4 out of 4 stars
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"Things that happened many years ago often seem close and nearby to the present, and many things that happened recently seem as ancient as the bygone days of youth." ~ Codex Atlanticus, fol. 29v-a ~ Leonardo da Vinci.
This very apt quotation introduces The Girl Who Knew Da Vinci by Belle Ami, a mystery that will keep the reader engaged through to the end.
The story begins with Sophia and Gerhard in the Uffizi gallery, during the German raids on Italy in World War II. Gerhard a German officer, a deserter from the Nazi regime is planning to escape with Sophia to her family home in Tuscany. This provides the backdrop for the mystery of a painting that he removes from the private gallery. Gerhard believes the portrait of Giuliano Medici and Fioretta Gorini has been made by the great maestro and wants to protect it from thieves or destruction.
The story moves to the present day with Angela, an art historian at the Getty Museum. She has experienced some bizarre dreams since the beginning of her internship. They have revolved around Giuliano Medici and Fioretta Gorini, and she is determined to find out what this all means. She is contacted by Alex Caine. Alex is a detective that is searching for the missing painting on behalf of a wealthy German financier. Alex and Angela travel to Florence in an attempt to uncover the mystery. Unknown to them, Angela’s boss, Alberto Scordato is also seeking this painting. He has a hunch that Angela can help him find it. Alberto represents an influential man, merciless and a master of deception. He made me think of a big, fat bug that you just want to crush.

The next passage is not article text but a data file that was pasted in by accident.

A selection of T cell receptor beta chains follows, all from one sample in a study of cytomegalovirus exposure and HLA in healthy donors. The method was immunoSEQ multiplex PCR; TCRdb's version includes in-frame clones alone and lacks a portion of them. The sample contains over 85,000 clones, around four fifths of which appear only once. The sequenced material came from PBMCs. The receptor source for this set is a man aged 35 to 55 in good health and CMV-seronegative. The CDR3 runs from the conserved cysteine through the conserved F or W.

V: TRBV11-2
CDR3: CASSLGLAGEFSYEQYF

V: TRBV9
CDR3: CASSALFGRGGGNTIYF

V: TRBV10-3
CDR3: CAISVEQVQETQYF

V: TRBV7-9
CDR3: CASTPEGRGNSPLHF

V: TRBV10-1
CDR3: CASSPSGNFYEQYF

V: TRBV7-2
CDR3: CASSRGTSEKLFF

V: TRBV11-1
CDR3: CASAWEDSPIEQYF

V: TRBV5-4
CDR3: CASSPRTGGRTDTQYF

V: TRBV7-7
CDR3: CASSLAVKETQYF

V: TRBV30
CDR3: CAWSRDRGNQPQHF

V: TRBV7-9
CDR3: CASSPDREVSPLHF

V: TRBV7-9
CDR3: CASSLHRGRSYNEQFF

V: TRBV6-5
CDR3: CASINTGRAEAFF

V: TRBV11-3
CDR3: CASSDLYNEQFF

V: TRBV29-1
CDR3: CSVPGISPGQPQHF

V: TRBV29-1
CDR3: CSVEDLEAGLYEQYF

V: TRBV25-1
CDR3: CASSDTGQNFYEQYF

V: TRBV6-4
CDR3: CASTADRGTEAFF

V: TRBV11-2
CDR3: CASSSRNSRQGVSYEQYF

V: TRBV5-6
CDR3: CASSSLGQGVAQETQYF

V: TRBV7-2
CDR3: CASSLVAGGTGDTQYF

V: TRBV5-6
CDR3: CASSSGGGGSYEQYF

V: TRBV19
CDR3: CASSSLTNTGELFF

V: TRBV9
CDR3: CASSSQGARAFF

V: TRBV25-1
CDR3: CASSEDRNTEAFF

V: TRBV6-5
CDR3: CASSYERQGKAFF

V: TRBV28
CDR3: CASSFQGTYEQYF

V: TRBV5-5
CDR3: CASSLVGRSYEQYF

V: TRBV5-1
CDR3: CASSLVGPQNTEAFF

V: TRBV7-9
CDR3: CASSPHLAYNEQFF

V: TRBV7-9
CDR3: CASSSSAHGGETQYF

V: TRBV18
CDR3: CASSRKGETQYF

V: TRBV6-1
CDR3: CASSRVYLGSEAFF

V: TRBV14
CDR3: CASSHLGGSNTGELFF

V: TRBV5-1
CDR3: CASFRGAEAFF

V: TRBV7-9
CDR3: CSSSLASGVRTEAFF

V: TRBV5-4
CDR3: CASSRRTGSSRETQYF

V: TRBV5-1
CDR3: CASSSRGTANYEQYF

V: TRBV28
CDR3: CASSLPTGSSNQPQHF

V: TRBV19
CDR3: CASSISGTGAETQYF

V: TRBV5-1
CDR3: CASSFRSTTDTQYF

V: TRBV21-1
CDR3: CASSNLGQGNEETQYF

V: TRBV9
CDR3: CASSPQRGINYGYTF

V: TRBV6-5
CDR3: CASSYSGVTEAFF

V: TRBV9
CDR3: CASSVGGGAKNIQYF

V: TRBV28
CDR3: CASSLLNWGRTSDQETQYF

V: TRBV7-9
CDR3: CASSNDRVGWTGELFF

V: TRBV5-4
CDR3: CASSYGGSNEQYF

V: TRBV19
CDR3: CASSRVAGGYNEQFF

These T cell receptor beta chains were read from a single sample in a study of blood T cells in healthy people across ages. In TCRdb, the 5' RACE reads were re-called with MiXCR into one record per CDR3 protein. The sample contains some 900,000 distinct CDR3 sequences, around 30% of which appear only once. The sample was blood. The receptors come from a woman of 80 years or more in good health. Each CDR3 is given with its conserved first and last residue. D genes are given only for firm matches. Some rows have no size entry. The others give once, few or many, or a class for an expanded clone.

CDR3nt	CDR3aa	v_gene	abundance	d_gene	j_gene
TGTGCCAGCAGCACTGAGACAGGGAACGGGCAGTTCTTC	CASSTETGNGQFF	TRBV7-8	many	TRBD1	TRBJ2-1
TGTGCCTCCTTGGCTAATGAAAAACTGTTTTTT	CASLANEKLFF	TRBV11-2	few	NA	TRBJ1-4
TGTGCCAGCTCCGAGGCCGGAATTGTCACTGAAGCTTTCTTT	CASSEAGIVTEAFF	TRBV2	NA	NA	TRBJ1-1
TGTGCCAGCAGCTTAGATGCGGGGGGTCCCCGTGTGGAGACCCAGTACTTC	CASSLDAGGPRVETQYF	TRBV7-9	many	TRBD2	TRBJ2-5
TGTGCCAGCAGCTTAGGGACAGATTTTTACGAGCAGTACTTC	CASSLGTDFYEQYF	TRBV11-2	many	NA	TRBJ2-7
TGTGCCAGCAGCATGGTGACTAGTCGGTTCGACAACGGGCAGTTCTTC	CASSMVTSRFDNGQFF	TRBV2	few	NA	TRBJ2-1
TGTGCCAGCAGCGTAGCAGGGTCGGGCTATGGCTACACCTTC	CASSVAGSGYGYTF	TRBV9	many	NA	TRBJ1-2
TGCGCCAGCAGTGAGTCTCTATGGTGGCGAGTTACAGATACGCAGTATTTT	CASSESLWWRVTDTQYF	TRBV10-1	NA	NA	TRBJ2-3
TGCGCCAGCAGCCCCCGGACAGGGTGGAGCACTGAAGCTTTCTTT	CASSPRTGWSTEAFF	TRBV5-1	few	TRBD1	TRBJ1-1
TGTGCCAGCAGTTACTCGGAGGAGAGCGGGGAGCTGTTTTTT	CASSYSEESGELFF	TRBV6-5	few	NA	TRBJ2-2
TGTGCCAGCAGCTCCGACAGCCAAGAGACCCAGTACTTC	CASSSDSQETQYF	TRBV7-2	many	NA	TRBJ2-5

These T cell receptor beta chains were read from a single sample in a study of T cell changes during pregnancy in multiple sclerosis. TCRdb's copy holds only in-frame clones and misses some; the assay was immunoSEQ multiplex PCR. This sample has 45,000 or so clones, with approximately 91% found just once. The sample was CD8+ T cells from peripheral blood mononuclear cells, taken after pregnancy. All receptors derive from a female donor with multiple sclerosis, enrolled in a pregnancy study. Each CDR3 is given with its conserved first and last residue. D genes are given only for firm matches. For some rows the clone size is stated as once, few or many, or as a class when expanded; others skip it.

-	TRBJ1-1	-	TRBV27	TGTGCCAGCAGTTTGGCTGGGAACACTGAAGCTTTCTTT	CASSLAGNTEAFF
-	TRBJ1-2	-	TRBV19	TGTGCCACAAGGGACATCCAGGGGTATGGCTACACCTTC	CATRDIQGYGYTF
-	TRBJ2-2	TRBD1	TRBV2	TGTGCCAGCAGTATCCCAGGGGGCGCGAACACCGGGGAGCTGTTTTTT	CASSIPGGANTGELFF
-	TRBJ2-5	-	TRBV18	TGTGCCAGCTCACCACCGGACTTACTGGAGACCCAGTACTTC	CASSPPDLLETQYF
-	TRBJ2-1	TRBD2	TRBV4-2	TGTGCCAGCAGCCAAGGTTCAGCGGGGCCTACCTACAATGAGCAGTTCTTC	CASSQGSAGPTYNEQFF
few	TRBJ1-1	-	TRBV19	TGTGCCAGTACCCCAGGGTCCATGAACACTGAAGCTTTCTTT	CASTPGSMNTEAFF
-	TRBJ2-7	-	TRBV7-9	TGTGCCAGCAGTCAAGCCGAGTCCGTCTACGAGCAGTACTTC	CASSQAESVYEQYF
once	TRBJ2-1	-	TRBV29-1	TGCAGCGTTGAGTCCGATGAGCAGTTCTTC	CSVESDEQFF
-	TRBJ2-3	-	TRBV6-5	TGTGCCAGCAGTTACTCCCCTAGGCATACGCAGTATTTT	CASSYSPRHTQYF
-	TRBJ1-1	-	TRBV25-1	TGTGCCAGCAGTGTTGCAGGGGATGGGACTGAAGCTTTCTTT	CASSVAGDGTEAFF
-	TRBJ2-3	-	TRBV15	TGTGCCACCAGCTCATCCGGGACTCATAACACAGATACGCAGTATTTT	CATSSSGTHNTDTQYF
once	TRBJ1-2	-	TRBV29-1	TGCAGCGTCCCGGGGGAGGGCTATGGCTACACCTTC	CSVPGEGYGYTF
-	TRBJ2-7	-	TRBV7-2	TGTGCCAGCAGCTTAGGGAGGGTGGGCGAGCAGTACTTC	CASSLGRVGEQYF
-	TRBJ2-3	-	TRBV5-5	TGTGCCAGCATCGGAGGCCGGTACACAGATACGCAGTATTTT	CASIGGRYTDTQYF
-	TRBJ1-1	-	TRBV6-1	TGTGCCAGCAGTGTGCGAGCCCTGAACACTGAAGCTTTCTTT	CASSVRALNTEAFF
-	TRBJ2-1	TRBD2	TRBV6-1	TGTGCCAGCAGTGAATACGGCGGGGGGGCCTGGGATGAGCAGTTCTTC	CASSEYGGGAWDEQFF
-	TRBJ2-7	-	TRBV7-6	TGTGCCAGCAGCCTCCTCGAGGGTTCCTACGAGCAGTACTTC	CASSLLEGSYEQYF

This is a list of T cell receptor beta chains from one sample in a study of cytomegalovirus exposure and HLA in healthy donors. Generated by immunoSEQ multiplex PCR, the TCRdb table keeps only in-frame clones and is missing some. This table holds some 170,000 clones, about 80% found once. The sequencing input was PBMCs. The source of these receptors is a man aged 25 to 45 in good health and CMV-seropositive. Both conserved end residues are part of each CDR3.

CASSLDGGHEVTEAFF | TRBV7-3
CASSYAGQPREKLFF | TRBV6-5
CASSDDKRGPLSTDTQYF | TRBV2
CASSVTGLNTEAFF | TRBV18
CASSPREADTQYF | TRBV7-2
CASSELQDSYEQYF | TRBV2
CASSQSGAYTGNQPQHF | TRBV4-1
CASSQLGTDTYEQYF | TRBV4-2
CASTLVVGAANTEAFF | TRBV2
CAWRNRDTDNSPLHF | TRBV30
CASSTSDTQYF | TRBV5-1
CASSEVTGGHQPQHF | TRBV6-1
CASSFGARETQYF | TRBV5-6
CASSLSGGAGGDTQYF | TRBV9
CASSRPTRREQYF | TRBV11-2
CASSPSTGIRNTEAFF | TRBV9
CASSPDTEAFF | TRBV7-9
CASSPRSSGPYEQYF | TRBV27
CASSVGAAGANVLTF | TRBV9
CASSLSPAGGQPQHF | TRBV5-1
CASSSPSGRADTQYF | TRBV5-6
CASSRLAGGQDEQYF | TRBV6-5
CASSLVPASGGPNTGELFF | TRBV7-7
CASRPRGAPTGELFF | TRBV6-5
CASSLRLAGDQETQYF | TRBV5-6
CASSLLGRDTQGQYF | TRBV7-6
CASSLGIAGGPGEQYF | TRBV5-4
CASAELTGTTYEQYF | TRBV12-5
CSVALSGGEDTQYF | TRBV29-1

Using Angela’s dreams, the author skillfully transcends time and leads the reader into the past lives of Giuliano Medici and his lover Fioretta Gorini, and Sophia and Gerhard. Like the pieces of a puzzle, their past lives are revealed leading Angela and Alex nearer to the truth and danger.
I found this novel to represent an entertaining story and enjoyed it quite a bit more than anticipated. The transitions between different time periods were seamless, and I felt the author skillfully wove all the pieces together into a carefully scripted conclusion.
For me, the novel really came to life in Italy. The descriptive text flowed so well it was easy to imagine the scenery, the food, and the beautiful and elaborate architecture. I particularly enjoyed learning about the Uffizi gallery, the Medici family and how much they have contributed to the replete history of Italy.
The novel does contain a moderate amount of heavy romance which was the only thing I did not care for, but it is an enjoyable mystery. For anyone who appreciates Italian food, you may want to have a favorite Italian dish close to hand as you settle down for a good read. And for others that like history, architecture or admire art there is plenty to please the senses here. There is also a little humor thrown into the mix.
I felt it had been well edited. I give it a rating of 4 out of 4 stars and recommend it for anyone looking for a nice light read with a touch of mystery.
The Girl Who Knew Da Vinci
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